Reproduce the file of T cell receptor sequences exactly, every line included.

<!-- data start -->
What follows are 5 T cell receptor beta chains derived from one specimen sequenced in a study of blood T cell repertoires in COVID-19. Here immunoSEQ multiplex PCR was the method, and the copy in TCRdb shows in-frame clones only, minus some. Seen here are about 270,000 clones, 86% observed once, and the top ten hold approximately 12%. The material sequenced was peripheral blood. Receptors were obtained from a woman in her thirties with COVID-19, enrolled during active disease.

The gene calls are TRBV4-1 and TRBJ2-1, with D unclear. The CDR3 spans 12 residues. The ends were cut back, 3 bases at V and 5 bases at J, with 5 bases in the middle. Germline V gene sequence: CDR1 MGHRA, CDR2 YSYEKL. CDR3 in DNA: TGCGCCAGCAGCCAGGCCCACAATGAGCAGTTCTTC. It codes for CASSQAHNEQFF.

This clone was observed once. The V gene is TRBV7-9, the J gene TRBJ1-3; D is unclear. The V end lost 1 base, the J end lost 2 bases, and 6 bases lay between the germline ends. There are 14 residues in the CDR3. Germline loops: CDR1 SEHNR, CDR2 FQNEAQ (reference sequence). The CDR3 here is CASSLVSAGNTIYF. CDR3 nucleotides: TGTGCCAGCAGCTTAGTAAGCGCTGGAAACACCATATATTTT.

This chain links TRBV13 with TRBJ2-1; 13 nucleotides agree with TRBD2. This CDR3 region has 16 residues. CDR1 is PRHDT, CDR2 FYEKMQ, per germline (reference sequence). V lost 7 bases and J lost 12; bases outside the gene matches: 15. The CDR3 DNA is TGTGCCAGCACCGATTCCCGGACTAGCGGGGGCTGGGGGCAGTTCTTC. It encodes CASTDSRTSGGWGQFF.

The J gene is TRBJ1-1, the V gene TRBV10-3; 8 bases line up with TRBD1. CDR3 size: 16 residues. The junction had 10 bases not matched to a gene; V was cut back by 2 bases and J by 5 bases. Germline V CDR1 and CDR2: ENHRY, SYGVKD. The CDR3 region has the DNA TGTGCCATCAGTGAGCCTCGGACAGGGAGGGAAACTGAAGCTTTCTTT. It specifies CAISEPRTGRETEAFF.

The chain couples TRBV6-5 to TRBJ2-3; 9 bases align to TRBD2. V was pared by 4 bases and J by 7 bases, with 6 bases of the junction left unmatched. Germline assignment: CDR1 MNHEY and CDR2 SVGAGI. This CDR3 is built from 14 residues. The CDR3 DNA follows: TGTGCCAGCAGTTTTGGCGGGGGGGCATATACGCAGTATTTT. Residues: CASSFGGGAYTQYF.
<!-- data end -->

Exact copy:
What follows are 5 T cell receptor beta chains derived from one specimen sequenced in a study of blood T cell repertoires in COVID-19. Here immunoSEQ multiplex PCR was the method, and the copy in TCRdb shows in-frame clones only, minus some. Seen here are about 270,000 clones, 86% observed once, and the top ten hold approximately 12%. The material sequenced was peripheral blood. Receptors were obtained from a woman in her thirties with COVID-19, enrolled during active disease.

The gene calls are TRBV4-1 and TRBJ2-1, with D unclear. The CDR3 spans 12 residues. The ends were cut back, 3 bases at V and 5 bases at J, with 5 bases in the middle. Germline V gene sequence: CDR1 MGHRA, CDR2 YSYEKL. CDR3 in DNA: TGCGCCAGCAGCCAGGCCCACAATGAGCAGTTCTTC. It codes for CASSQAHNEQFF.

This clone was observed once. The V gene is TRBV7-9, the J gene TRBJ1-3; D is unclear. The V end lost 1 base, the J end lost 2 bases, and 6 bases lay between the germline ends. There are 14 residues in the CDR3. Germline loops: CDR1 SEHNR, CDR2 FQNEAQ (reference sequence). The CDR3 here is CASSLVSAGNTIYF. CDR3 nucleotides: TGTGCCAGCAGCTTAGTAAGCGCTGGAAACACCATATATTTT.

This chain links TRBV13 with TRBJ2-1; 13 nucleotides agree with TRBD2. This CDR3 region has 16 residues. CDR1 is PRHDT, CDR2 FYEKMQ, per germline (reference sequence). V lost 7 bases and J lost 12; bases outside the gene matches: 15. The CDR3 DNA is TGTGCCAGCACCGATTCCCGGACTAGCGGGGGCTGGGGGCAGTTCTTC. It encodes CASTDSRTSGGWGQFF.

The J gene is TRBJ1-1, the V gene TRBV10-3; 8 bases line up with TRBD1. CDR3 size: 16 residues. The junction had 10 bases not matched to a gene; V was cut back by 2 bases and J by 5 bases. Germline V CDR1 and CDR2: ENHRY, SYGVKD. The CDR3 region has the DNA TGTGCCATCAGTGAGCCTCGGACAGGGAGGGAAACTGAAGCTTTCTTT. It specifies CAISEPRTGRETEAFF.

The chain couples TRBV6-5 to TRBJ2-3; 9 bases align to TRBD2. V was pared by 4 bases and J by 7 bases, with 6 bases of the junction left unmatched. Germline assignment: CDR1 MNHEY and CDR2 SVGAGI. This CDR3 is built from 14 residues. The CDR3 DNA follows: TGTGCCAGCAGTTTTGGCGGGGGGGCATATACGCAGTATTTT. Residues: CASSFGGGAYTQYF.